On Wednesday, January 6, the North Korean government announced it had conducted a hydrogen bomb test. This followed North Korean leader Kim Jong-un’s December 2015 proclamation that the country had perfected the hydrogen bomb.
North Korea’s nuclear weapons program
A hydrogen bomb is more powerful than an atomic bomb because it employs a two-stage nuclear reaction to boost its explosive power. The first stage is a nuclear fission reaction (such as in a traditional atomic bomb), which then triggers a secondary nuclear hydrogen fusion reaction that gives the hydrogen bomb its greater explosive yield.
If this detonation was a hydrogen bomb test – which the US government is disputing – then it was likely less successful than the North Korean leadership may have hoped. A hydrogen bomb would be expected to register an explosive yield 100 to 1000 times larger than a fission bomb. However, the blast does not appear to have registered a sufficient explosive yield to constitute a successful hydrogen bomb test.
The tested device may have been a “boosted fission weapon”, a precursor technological step to a hydrogen bomb. Even so, the explosive yield would be expected to be five to ten times larger than that registered by this test.
Alternatively, the device may have been a test of the first-stage fission “trigger” of a two-stage hydrogen bomb. This is plausible. This test is estimated to have been approximately 1.5 times as powerful as the 2013 nuclear test, based on the blast’s seismic readings.
All of these possibilities are consistent with the developmental trajectory of North Korea’s nuclear weapons program. The miniaturisation of a nuclear weapon for deployment on the warhead of a ballistic missile remains North Korea’s primary technical obstacle to a fully operational nuclear weapon capability.
Regardless of its relative success from a technical standpoint, the emphasis of this test on hydrogen bomb development is significant – a hydrogen bomb can be more easily miniaturised.
Fitting the pattern
The technical development of North Korea’s nuclear program is a dynamic space. But the contours of Korean Peninsula nuclear politics have remained relatively predictable for many years. There is a pattern that has emerged since North Korea’s first nuclear test in 2006.
First, North Korea tests a nuclear device. The test highlights its advancements in nuclear weapons technology without conclusively demonstrating a deployable weapon.
It is clear the North Korean government sees great intrinsic value in nuclear weapons as a strategic deterrent against external aggression and an umbrella for economic development. In addition, the threat of nuclear weapons is useful as a diplomatic bargaining chip, a vehicle for bureaucratic interests and a rallying symbol of the country’s hyper-nationalist ideology.
Second, the international community responds with rhetorical indignation and resolve. That resolve rapidly dissolves into a negotiated compromise resolution from the UN Security Council that adds an additional layer to the ineffective economic sanctions regime against the North Korean government.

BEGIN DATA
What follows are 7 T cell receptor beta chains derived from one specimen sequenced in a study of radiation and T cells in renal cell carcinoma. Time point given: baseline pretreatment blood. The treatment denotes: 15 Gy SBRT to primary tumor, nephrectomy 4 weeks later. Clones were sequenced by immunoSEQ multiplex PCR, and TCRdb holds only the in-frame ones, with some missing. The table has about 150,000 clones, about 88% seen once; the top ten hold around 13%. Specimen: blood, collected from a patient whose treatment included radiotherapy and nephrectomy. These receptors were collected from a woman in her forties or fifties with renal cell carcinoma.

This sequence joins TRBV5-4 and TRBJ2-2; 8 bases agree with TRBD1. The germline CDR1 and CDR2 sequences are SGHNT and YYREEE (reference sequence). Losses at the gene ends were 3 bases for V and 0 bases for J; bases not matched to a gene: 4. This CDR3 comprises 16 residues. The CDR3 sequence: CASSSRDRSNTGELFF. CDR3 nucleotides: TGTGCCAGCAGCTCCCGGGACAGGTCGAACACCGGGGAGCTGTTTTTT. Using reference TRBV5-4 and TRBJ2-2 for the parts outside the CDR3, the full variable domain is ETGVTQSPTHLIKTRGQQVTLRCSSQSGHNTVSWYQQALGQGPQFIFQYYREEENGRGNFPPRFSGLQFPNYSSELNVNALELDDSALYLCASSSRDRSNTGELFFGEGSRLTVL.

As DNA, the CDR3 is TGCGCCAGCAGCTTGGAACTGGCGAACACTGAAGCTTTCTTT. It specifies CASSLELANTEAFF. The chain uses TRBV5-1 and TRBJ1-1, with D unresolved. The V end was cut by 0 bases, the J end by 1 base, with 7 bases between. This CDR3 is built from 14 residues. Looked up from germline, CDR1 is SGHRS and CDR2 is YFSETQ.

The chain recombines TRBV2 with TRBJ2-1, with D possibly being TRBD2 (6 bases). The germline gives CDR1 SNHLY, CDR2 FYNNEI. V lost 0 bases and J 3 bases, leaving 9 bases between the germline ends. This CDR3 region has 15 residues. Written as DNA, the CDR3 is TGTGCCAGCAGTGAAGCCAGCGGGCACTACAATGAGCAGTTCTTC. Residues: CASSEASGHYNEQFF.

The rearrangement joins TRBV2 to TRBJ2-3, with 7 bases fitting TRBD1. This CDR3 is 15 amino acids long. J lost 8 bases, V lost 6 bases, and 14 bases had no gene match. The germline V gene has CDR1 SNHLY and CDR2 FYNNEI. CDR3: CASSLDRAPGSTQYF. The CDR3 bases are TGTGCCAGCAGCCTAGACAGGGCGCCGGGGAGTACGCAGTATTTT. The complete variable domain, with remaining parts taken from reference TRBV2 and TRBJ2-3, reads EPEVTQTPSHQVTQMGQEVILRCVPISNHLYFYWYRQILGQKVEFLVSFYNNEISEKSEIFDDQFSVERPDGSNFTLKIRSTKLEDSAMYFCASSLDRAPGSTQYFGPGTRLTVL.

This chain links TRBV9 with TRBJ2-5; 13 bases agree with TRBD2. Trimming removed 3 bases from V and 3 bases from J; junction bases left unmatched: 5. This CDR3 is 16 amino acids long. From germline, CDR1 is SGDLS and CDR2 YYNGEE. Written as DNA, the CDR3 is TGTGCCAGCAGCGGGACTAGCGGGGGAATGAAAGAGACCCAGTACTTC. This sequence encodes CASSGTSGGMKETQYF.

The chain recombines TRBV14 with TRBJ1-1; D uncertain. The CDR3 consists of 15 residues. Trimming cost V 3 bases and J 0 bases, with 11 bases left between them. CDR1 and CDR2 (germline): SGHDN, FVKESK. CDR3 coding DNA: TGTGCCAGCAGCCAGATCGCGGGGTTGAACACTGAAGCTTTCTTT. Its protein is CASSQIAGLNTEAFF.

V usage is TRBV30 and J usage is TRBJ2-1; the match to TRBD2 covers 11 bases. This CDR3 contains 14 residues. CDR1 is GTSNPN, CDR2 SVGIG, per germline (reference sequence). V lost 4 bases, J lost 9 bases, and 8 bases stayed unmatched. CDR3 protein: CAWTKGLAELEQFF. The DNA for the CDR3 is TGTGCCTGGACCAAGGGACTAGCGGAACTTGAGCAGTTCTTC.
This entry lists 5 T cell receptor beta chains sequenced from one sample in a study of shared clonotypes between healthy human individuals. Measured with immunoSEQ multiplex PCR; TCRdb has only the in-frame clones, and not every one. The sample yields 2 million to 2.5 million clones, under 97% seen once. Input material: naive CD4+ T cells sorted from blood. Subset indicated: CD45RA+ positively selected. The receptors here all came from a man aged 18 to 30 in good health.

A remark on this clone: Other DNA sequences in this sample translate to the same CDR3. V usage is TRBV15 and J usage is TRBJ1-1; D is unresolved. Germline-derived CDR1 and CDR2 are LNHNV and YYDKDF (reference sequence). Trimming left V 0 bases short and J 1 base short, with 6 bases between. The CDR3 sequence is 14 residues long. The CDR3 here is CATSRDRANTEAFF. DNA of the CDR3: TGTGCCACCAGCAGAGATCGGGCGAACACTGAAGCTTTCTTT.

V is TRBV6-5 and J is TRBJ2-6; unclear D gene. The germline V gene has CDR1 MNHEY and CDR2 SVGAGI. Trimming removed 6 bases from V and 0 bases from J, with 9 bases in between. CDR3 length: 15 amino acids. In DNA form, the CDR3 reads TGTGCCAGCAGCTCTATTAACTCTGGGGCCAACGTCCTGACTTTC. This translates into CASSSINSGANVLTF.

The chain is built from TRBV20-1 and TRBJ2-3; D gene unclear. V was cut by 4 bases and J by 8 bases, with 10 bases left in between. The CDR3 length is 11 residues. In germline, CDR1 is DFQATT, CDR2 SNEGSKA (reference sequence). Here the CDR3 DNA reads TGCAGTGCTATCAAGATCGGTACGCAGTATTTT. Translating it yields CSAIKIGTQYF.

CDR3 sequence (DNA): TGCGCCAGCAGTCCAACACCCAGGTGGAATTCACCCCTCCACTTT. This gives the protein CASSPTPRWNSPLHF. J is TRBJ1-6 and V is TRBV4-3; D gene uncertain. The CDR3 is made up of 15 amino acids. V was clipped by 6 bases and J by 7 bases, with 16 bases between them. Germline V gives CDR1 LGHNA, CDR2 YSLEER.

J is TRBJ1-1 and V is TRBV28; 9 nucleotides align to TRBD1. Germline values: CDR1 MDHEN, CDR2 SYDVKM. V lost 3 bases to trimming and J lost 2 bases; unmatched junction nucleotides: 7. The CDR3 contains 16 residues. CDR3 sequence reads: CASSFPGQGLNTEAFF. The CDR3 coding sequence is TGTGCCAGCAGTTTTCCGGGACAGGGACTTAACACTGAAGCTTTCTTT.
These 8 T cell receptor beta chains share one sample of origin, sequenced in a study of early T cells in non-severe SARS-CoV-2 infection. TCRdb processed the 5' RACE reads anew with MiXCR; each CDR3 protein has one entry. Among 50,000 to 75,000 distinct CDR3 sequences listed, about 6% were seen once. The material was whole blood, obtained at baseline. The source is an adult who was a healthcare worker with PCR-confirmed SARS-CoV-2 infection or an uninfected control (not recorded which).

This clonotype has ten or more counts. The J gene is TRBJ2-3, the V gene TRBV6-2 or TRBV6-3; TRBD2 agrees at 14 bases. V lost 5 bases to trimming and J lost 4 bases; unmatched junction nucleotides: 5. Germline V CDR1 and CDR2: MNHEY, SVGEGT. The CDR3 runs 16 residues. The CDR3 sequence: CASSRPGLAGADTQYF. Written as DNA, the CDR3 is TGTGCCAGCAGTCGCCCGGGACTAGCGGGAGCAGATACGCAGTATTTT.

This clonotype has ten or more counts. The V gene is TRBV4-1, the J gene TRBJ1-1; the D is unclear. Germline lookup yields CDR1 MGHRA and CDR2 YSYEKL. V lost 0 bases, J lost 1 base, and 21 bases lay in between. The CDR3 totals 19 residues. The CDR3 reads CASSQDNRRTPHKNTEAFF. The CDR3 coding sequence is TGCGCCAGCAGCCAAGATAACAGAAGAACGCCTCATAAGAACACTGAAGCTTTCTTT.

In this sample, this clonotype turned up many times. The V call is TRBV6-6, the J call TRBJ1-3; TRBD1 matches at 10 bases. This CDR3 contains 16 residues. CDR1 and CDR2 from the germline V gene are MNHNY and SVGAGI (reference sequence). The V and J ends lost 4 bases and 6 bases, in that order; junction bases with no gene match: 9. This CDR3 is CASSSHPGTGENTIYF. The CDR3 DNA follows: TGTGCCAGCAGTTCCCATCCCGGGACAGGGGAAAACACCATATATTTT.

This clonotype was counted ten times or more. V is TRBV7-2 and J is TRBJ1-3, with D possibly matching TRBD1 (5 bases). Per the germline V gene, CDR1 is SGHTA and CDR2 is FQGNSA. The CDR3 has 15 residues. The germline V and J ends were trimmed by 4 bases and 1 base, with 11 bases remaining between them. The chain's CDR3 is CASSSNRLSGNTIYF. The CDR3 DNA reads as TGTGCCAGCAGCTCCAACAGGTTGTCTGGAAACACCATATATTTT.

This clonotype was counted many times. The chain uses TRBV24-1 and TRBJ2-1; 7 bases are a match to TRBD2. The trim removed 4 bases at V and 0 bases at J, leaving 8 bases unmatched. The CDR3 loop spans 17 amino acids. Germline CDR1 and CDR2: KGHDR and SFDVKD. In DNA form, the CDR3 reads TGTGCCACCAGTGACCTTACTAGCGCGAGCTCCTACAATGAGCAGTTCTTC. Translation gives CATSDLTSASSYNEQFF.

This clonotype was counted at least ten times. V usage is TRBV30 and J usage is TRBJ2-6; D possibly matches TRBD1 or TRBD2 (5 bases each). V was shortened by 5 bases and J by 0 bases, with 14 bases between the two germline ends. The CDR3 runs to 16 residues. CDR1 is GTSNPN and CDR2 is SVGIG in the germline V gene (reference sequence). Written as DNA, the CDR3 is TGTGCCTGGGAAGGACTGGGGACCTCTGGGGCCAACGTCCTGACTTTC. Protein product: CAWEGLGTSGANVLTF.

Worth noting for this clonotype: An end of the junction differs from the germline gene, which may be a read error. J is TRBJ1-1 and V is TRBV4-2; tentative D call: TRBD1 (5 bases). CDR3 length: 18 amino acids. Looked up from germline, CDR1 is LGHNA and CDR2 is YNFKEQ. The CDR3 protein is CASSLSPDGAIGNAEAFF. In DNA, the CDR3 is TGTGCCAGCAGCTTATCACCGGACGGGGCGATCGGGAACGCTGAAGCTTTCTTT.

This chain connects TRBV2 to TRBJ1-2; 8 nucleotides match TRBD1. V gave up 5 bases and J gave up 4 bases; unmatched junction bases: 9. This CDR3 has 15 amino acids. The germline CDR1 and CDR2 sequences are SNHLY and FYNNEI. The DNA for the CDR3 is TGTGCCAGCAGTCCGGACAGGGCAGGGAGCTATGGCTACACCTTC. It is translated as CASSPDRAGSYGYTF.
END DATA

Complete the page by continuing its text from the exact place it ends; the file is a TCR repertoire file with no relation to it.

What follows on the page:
The South Korean capital, Seoul, is essentially indefensible against North Korean rockets and artillery due to its close proximity to the demilitarised zone. Given the potential impact of war in Korea, with estimated casualties of up to 500,000 people and a cost of more than US$1 trillion, the risk is too high to justify the desired gain.
So, for any rational military strategist, the risks of an armed response to North Korea’s sanctions violations and pin-prick provocations are prohibitive.
This leaves non-military measures such as economic sanctions as the default response available to the Security Council in responding to North Korea’s nuclear tests. The international economic sanctions regime against North Korea was instituted through Security Council Resolution 1718 in October 2006 after its first nuclear test, and was added to in resolutions 1874 and 2094 following the 2009 and 2013 nuclear tests.
The Chinese government has often cited strategic reasons for treading gently with sanctions enforcement. North Korea, as China’s ally in the northeast, forms a key component of a series of buffer zones surrounding China’s territorial periphery. China fears the potential for economic and social dislocation in its northeastern provinces caused by large refugee flows from North Korea in the event of war or state collapse.
Third, North Korea finds creative means of circumventing the sanctions regime and continues its nuclear weapons development. To comply with the Security Council’s sanctions regime, North Korea would have to abandon not only its strategic deterrent but also the foundation of its medium-term economic development strategy, the pillar of its institutional governance structure, and its associated ideological and propaganda commitments.
Gains from the lifting of sanctions and the relative trinkets offered in grand bargain proposals would make for an unfair exchange for denuclearisation in the eyes of the North Korean leadership.
It is likely that the response of regional countries and the Security Council over the coming days will remain true to form in composing a new resolution with little more than a list of new individual and institutional targets for sanctions in North Korea.
In the meantime, North Korea remains committed to perfecting a deployable nuclear weapon capability. It is confident in the understanding that there appears little the international community can do to prevent it.